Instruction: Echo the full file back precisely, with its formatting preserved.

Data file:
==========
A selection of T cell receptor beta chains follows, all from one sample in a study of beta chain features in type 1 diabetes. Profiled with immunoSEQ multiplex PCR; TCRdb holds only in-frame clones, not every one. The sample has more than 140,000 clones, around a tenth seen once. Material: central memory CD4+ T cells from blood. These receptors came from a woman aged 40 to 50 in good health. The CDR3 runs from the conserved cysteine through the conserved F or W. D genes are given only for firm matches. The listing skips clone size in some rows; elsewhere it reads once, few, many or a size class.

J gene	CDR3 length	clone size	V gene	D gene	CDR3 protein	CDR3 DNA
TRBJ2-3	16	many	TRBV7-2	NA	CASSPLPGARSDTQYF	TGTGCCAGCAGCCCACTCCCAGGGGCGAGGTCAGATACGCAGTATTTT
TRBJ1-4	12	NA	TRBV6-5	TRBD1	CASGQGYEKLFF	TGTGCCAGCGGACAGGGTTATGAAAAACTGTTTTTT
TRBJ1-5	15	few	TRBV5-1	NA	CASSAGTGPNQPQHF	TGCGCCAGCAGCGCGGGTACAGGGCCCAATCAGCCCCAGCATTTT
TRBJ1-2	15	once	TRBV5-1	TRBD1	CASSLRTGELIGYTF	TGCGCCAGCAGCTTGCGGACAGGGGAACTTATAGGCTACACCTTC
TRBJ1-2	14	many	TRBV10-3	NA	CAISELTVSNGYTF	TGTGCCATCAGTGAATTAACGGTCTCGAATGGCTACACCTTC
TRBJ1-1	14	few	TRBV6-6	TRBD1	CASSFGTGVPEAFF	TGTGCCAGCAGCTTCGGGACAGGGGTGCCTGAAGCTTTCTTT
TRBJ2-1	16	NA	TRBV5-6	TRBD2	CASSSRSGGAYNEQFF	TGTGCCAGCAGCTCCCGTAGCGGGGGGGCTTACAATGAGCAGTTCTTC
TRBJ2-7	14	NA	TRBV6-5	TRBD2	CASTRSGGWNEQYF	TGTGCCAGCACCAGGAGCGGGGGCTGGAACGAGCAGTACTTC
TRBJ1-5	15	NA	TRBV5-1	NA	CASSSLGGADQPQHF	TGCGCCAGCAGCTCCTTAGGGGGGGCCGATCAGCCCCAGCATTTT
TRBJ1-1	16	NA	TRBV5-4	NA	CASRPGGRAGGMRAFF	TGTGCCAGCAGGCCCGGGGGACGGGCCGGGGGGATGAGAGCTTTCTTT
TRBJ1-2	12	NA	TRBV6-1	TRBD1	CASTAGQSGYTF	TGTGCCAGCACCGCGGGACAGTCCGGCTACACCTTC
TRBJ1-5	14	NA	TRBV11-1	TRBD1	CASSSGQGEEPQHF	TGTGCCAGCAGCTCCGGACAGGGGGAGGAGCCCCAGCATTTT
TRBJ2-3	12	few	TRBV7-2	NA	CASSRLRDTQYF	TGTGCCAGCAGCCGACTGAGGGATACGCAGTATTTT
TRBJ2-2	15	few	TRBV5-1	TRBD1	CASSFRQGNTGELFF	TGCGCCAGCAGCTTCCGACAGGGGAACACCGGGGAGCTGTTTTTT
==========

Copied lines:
A selection of T cell receptor beta chains follows, all from one sample in a study of beta chain features in type 1 diabetes. Profiled with immunoSEQ multiplex PCR; TCRdb holds only in-frame clones, not every one. The sample has more than 140,000 clones, around a tenth seen once. Material: central memory CD4+ T cells from blood. These receptors came from a woman aged 40 to 50 in good health. The CDR3 runs from the conserved cysteine through the conserved F or W. D genes are given only for firm matches. The listing skips clone size in some rows; elsewhere it reads once, few, many or a size class.

J gene	CDR3 length	clone size	V gene	D gene	CDR3 protein	CDR3 DNA
TRBJ2-3	16	many	TRBV7-2	NA	CASSPLPGARSDTQYF	TGTGCCAGCAGCCCACTCCCAGGGGCGAGGTCAGATACGCAGTATTTT
TRBJ1-4	12	NA	TRBV6-5	TRBD1	CASGQGYEKLFF	TGTGCCAGCGGACAGGGTTATGAAAAACTGTTTTTT
TRBJ1-5	15	few	TRBV5-1	NA	CASSAGTGPNQPQHF	TGCGCCAGCAGCGCGGGTACAGGGCCCAATCAGCCCCAGCATTTT
TRBJ1-2	15	once	TRBV5-1	TRBD1	CASSLRTGELIGYTF	TGCGCCAGCAGCTTGCGGACAGGGGAACTTATAGGCTACACCTTC
TRBJ1-2	14	many	TRBV10-3	NA	CAISELTVSNGYTF	TGTGCCATCAGTGAATTAACGGTCTCGAATGGCTACACCTTC
TRBJ1-1	14	few	TRBV6-6	TRBD1	CASSFGTGVPEAFF	TGTGCCAGCAGCTTCGGGACAGGGGTGCCTGAAGCTTTCTTT
TRBJ2-1	16	NA	TRBV5-6	TRBD2	CASSSRSGGAYNEQFF	TGTGCCAGCAGCTCCCGTAGCGGGGGGGCTTACAATGAGCAGTTCTTC
TRBJ2-7	14	NA	TRBV6-5	TRBD2	CASTRSGGWNEQYF	TGTGCCAGCACCAGGAGCGGGGGCTGGAACGAGCAGTACTTC
TRBJ1-5	15	NA	TRBV5-1	NA	CASSSLGGADQPQHF	TGCGCCAGCAGCTCCTTAGGGGGGGCCGATCAGCCCCAGCATTTT
TRBJ1-1	16	NA	TRBV5-4	NA	CASRPGGRAGGMRAFF	TGTGCCAGCAGGCCCGGGGGACGGGCCGGGGGGATGAGAGCTTTCTTT
TRBJ1-2	12	NA	TRBV6-1	TRBD1	CASTAGQSGYTF	TGTGCCAGCACCGCGGGACAGTCCGGCTACACCTTC
TRBJ1-5	14	NA	TRBV11-1	TRBD1	CASSSGQGEEPQHF	TGTGCCAGCAGCTCCGGACAGGGGGAGGAGCCCCAGCATTTT
TRBJ2-3	12	few	TRBV7-2	NA	CASSRLRDTQYF	TGTGCCAGCAGCCGACTGAGGGATACGCAGTATTTT
TRBJ2-2	15	few	TRBV5-1	TRBD1	CASSFRQGNTGELFF	TGCGCCAGCAGCTTCCGACAGGGGAACACCGGGGAGCTGTTTTTT